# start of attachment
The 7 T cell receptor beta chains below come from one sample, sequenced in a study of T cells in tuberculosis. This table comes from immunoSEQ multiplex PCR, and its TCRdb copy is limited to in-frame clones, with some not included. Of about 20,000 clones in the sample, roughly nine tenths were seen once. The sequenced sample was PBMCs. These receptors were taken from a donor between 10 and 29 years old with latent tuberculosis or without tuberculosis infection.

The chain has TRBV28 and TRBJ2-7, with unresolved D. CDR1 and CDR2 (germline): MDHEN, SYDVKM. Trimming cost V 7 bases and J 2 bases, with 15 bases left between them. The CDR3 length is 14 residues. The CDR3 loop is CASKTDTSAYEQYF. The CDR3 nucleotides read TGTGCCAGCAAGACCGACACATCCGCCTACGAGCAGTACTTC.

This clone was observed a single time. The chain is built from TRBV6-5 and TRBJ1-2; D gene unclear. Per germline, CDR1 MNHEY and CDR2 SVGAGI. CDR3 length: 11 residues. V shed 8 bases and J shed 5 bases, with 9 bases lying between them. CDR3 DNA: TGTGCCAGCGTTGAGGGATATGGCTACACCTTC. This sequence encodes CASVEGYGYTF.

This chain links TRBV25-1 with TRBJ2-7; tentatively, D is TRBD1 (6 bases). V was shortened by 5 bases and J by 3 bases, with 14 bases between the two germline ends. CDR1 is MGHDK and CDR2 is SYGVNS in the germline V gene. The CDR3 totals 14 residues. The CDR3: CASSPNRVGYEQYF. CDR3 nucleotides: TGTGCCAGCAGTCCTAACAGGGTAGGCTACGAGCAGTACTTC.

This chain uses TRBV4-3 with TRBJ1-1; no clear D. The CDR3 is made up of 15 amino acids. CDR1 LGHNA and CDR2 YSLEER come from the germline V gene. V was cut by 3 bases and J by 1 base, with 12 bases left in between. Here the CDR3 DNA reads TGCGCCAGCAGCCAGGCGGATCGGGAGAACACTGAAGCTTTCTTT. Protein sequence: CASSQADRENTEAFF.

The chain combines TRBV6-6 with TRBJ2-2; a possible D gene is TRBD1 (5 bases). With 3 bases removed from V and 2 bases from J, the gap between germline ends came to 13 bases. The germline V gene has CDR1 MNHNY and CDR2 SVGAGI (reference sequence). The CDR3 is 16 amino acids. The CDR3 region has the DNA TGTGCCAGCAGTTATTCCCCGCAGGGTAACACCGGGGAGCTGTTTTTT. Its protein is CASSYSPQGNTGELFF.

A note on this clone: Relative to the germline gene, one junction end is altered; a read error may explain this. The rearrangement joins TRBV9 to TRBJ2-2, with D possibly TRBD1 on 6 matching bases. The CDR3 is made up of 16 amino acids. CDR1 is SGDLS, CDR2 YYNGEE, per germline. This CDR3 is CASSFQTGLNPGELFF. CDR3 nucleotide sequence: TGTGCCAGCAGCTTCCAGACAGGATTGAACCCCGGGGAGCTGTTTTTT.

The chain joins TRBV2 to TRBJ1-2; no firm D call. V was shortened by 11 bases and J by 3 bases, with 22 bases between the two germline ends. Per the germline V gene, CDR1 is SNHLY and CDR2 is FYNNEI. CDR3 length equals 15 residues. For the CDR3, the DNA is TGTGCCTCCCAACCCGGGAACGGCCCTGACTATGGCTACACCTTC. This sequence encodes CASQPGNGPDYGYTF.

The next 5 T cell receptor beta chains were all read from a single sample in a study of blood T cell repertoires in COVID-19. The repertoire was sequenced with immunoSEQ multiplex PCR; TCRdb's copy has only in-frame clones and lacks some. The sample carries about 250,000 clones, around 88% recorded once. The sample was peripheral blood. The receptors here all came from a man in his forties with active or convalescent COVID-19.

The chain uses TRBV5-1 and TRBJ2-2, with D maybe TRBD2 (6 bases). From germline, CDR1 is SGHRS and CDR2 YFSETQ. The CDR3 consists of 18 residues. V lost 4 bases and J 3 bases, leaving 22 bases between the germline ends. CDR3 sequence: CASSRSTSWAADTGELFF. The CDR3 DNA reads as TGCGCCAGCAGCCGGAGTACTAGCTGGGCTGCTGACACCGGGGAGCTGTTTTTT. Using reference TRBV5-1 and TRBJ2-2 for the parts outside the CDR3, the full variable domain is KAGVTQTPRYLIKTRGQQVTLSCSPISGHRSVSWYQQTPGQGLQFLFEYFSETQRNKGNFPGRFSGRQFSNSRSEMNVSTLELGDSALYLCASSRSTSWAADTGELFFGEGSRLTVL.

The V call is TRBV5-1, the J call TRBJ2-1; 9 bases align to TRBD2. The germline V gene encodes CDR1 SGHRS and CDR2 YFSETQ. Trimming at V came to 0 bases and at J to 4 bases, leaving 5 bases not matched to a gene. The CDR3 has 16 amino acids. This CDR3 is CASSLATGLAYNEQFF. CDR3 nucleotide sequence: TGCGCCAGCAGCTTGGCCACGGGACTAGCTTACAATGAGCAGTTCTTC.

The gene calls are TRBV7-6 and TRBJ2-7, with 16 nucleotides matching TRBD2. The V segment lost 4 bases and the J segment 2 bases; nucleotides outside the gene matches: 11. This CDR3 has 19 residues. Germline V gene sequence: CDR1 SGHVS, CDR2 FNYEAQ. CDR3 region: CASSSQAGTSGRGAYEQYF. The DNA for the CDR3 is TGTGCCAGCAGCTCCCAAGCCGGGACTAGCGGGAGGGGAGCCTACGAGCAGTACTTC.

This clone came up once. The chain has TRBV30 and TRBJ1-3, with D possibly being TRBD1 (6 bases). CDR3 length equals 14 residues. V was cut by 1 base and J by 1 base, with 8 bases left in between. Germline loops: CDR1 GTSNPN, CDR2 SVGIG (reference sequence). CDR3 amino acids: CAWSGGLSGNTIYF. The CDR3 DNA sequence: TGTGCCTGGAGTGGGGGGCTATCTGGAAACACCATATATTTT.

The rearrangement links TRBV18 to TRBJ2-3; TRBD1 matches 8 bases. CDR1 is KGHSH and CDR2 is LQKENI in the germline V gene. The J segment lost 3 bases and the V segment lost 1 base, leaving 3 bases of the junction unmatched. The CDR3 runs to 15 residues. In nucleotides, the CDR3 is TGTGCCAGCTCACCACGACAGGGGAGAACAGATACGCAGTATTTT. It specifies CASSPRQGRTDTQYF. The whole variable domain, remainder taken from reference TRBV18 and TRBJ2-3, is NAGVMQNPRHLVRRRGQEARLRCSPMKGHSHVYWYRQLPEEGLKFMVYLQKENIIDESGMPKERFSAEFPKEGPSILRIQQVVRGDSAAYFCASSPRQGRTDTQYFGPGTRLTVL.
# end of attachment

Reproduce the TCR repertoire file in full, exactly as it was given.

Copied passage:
The 7 T cell receptor beta chains below come from one sample, sequenced in a study of T cells in tuberculosis. This table comes from immunoSEQ multiplex PCR, and its TCRdb copy is limited to in-frame clones, with some not included. Of about 20,000 clones in the sample, roughly nine tenths were seen once. The sequenced sample was PBMCs. These receptors were taken from a donor between 10 and 29 years old with latent tuberculosis or without tuberculosis infection.

The chain has TRBV28 and TRBJ2-7, with unresolved D. CDR1 and CDR2 (germline): MDHEN, SYDVKM. Trimming cost V 7 bases and J 2 bases, with 15 bases left between them. The CDR3 length is 14 residues. The CDR3 loop is CASKTDTSAYEQYF. The CDR3 nucleotides read TGTGCCAGCAAGACCGACACATCCGCCTACGAGCAGTACTTC.

This clone was observed a single time. The chain is built from TRBV6-5 and TRBJ1-2; D gene unclear. Per germline, CDR1 MNHEY and CDR2 SVGAGI. CDR3 length: 11 residues. V shed 8 bases and J shed 5 bases, with 9 bases lying between them. CDR3 DNA: TGTGCCAGCGTTGAGGGATATGGCTACACCTTC. This sequence encodes CASVEGYGYTF.

This chain links TRBV25-1 with TRBJ2-7; tentatively, D is TRBD1 (6 bases). V was shortened by 5 bases and J by 3 bases, with 14 bases between the two germline ends. CDR1 is MGHDK and CDR2 is SYGVNS in the germline V gene. The CDR3 totals 14 residues. The CDR3: CASSPNRVGYEQYF. CDR3 nucleotides: TGTGCCAGCAGTCCTAACAGGGTAGGCTACGAGCAGTACTTC.

This chain uses TRBV4-3 with TRBJ1-1; no clear D. The CDR3 is made up of 15 amino acids. CDR1 LGHNA and CDR2 YSLEER come from the germline V gene. V was cut by 3 bases and J by 1 base, with 12 bases left in between. Here the CDR3 DNA reads TGCGCCAGCAGCCAGGCGGATCGGGAGAACACTGAAGCTTTCTTT. Protein sequence: CASSQADRENTEAFF.

The chain combines TRBV6-6 with TRBJ2-2; a possible D gene is TRBD1 (5 bases). With 3 bases removed from V and 2 bases from J, the gap between germline ends came to 13 bases. The germline V gene has CDR1 MNHNY and CDR2 SVGAGI (reference sequence). The CDR3 is 16 amino acids. The CDR3 region has the DNA TGTGCCAGCAGTTATTCCCCGCAGGGTAACACCGGGGAGCTGTTTTTT. Its protein is CASSYSPQGNTGELFF.

A note on this clone: Relative to the germline gene, one junction end is altered; a read error may explain this. The rearrangement joins TRBV9 to TRBJ2-2, with D possibly TRBD1 on 6 matching bases. The CDR3 is made up of 16 amino acids. CDR1 is SGDLS, CDR2 YYNGEE, per germline. This CDR3 is CASSFQTGLNPGELFF. CDR3 nucleotide sequence: TGTGCCAGCAGCTTCCAGACAGGATTGAACCCCGGGGAGCTGTTTTTT.

The chain joins TRBV2 to TRBJ1-2; no firm D call. V was shortened by 11 bases and J by 3 bases, with 22 bases between the two germline ends. Per the germline V gene, CDR1 is SNHLY and CDR2 is FYNNEI. CDR3 length equals 15 residues. For the CDR3, the DNA is TGTGCCTCCCAACCCGGGAACGGCCCTGACTATGGCTACACCTTC. This sequence encodes CASQPGNGPDYGYTF.

The next 5 T cell receptor beta chains were all read from a single sample in a study of blood T cell repertoires in COVID-19. The repertoire was sequenced with immunoSEQ multiplex PCR; TCRdb's copy has only in-frame clones and lacks some. The sample carries about 250,000 clones, around 88% recorded once. The sample was peripheral blood. The receptors here all came from a man in his forties with active or convalescent COVID-19.

The chain uses TRBV5-1 and TRBJ2-2, with D maybe TRBD2 (6 bases). From germline, CDR1 is SGHRS and CDR2 YFSETQ. The CDR3 consists of 18 residues. V lost 4 bases and J 3 bases, leaving 22 bases between the germline ends. CDR3 sequence: CASSRSTSWAADTGELFF. The CDR3 DNA reads as TGCGCCAGCAGCCGGAGTACTAGCTGGGCTGCTGACACCGGGGAGCTGTTTTTT. Using reference TRBV5-1 and TRBJ2-2 for the parts outside the CDR3, the full variable domain is KAGVTQTPRYLIKTRGQQVTLSCSPISGHRSVSWYQQTPGQGLQFLFEYFSETQRNKGNFPGRFSGRQFSNSRSEMNVSTLELGDSALYLCASSRSTSWAADTGELFFGEGSRLTVL.

The V call is TRBV5-1, the J call TRBJ2-1; 9 bases align to TRBD2. The germline V gene encodes CDR1 SGHRS and CDR2 YFSETQ. Trimming at V came to 0 bases and at J to 4 bases, leaving 5 bases not matched to a gene. The CDR3 has 16 amino acids. This CDR3 is CASSLATGLAYNEQFF. CDR3 nucleotide sequence: TGCGCCAGCAGCTTGGCCACGGGACTAGCTTACAATGAGCAGTTCTTC.

The gene calls are TRBV7-6 and TRBJ2-7, with 16 nucleotides matching TRBD2. The V segment lost 4 bases and the J segment 2 bases; nucleotides outside the gene matches: 11. This CDR3 has 19 residues. Germline V gene sequence: CDR1 SGHVS, CDR2 FNYEAQ. CDR3 region: CASSSQAGTSGRGAYEQYF. The DNA for the CDR3 is TGTGCCAGCAGCTCCCAAGCCGGGACTAGCGGGAGGGGAGCCTACGAGCAGTACTTC.

This clone came up once. The chain has TRBV30 and TRBJ1-3, with D possibly being TRBD1 (6 bases). CDR3 length equals 14 residues. V was cut by 1 base and J by 1 base, with 8 bases left in between. Germline loops: CDR1 GTSNPN, CDR2 SVGIG (reference sequence). CDR3 amino acids: CAWSGGLSGNTIYF. The CDR3 DNA sequence: TGTGCCTGGAGTGGGGGGCTATCTGGAAACACCATATATTTT.

The rearrangement links TRBV18 to TRBJ2-3; TRBD1 matches 8 bases. CDR1 is KGHSH and CDR2 is LQKENI in the germline V gene. The J segment lost 3 bases and the V segment lost 1 base, leaving 3 bases of the junction unmatched. The CDR3 runs to 15 residues. In nucleotides, the CDR3 is TGTGCCAGCTCACCACGACAGGGGAGAACAGATACGCAGTATTTT. It specifies CASSPRQGRTDTQYF. The whole variable domain, remainder taken from reference TRBV18 and TRBJ2-3, is NAGVMQNPRHLVRRRGQEARLRCSPMKGHSHVYWYRQLPEEGLKFMVYLQKENIIDESGMPKERFSAEFPKEGPSILRIQQVVRGDSAAYFCASSPRQGRTDTQYFGPGTRLTVL.